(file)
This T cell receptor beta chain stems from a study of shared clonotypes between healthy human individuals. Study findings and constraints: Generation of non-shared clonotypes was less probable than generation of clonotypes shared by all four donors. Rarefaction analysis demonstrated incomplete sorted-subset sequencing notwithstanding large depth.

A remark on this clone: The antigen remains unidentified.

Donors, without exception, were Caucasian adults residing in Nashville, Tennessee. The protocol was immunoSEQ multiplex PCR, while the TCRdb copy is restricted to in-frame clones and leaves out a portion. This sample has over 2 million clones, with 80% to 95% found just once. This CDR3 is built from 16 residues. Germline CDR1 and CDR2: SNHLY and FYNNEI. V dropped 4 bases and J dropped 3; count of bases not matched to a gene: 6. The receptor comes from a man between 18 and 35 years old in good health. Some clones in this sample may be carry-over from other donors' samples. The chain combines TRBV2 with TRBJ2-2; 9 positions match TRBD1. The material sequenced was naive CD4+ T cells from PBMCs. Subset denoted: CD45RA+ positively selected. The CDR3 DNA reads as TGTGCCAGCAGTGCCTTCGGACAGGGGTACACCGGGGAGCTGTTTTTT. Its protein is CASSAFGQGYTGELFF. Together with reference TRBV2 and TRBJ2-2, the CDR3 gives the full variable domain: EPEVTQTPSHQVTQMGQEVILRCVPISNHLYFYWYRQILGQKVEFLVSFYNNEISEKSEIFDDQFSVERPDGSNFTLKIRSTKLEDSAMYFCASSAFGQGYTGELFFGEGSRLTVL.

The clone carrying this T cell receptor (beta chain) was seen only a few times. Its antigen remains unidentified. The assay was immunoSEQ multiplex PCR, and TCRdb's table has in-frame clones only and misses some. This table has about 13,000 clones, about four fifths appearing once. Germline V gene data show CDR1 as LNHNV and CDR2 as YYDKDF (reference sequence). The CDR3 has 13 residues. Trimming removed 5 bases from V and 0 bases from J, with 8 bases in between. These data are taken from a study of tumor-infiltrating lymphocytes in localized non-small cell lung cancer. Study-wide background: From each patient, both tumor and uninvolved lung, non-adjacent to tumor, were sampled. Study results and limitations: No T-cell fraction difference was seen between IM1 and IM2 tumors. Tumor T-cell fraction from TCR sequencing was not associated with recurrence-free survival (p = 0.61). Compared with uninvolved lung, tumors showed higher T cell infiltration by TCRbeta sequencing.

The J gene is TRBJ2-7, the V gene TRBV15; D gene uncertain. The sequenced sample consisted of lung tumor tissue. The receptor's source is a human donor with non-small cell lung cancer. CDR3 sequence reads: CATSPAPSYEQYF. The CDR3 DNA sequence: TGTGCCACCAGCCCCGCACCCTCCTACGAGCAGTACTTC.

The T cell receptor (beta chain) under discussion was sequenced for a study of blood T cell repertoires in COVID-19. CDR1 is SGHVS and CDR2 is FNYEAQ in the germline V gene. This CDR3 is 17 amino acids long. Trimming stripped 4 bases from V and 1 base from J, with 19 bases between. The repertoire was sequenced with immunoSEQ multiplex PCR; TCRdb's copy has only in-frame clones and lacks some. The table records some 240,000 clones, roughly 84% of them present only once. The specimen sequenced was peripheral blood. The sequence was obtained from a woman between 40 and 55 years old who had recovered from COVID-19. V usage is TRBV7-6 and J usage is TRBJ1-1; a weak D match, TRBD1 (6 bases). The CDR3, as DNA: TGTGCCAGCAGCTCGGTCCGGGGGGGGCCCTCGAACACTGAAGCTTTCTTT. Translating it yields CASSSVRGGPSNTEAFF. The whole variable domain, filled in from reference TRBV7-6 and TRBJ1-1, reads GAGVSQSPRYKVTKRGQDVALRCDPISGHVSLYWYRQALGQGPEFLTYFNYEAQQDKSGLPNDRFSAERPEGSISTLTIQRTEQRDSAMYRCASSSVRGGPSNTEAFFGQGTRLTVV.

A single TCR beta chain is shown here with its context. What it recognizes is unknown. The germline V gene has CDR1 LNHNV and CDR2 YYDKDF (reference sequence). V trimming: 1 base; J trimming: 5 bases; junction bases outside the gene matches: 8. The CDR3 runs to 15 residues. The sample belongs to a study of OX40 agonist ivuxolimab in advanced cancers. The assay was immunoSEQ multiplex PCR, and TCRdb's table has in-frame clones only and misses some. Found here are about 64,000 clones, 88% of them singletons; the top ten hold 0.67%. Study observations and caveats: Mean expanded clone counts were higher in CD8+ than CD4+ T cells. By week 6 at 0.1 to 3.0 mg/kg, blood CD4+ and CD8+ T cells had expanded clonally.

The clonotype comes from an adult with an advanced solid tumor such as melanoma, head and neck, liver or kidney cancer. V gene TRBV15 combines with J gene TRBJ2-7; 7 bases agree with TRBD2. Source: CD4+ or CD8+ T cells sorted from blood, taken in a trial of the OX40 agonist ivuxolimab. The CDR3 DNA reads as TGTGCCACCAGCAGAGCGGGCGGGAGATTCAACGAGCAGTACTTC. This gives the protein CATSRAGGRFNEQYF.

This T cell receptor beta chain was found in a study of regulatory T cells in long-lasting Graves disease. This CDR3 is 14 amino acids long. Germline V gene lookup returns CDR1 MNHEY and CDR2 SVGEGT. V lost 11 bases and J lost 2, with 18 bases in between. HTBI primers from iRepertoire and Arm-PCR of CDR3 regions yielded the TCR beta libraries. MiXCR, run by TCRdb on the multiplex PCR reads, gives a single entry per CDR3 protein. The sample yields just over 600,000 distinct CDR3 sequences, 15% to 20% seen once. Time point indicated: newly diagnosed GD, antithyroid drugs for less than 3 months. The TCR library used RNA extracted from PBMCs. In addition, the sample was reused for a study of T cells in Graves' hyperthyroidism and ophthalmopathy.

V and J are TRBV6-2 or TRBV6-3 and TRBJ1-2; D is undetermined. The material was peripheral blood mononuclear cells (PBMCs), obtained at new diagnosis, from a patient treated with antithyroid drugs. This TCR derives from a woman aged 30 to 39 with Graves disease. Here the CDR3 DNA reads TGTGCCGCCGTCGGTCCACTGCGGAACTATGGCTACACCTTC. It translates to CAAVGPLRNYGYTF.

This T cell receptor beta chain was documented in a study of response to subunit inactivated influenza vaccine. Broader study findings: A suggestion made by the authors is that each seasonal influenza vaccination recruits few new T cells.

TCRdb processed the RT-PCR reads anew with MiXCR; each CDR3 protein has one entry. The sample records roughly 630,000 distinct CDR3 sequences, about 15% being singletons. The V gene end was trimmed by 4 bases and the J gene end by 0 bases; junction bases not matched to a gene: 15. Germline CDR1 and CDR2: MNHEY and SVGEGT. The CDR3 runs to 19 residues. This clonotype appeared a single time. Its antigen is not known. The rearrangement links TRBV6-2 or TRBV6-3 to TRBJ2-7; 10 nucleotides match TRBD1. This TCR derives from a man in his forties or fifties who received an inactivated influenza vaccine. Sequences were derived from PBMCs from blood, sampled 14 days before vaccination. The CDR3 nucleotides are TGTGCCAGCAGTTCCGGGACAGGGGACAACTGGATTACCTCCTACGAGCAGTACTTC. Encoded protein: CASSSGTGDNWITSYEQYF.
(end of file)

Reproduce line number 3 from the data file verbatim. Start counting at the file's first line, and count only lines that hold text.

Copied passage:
Donors, without exception, were Caucasian adults residing in Nashville, Tennessee. The protocol was immunoSEQ multiplex PCR, while the TCRdb copy is restricted to in-frame clones and leaves out a portion. This sample has over 2 million clones, with 80% to 95% found just once. This CDR3 is built from 16 residues. Germline CDR1 and CDR2: SNHLY and FYNNEI. V dropped 4 bases and J dropped 3; count of bases not matched to a gene: 6. The receptor comes from a man between 18 and 35 years old in good health. Some clones in this sample may be carry-over from other donors' samples. The chain combines TRBV2 with TRBJ2-2; 9 positions match TRBD1. The material sequenced was naive CD4+ T cells from PBMCs. Subset denoted: CD45RA+ positively selected. The CDR3 DNA reads as TGTGCCAGCAGTGCCTTCGGACAGGGGTACACCGGGGAGCTGTTTTTT. Its protein is CASSAFGQGYTGELFF. Together with reference TRBV2 and TRBJ2-2, the CDR3 gives the full variable domain: EPEVTQTPSHQVTQMGQEVILRCVPISNHLYFYWYRQILGQKVEFLVSFYNNEISEKSEIFDDQFSVERPDGSNFTLKIRSTKLEDSAMYFCASSAFGQGYTGELFFGEGSRLTVL.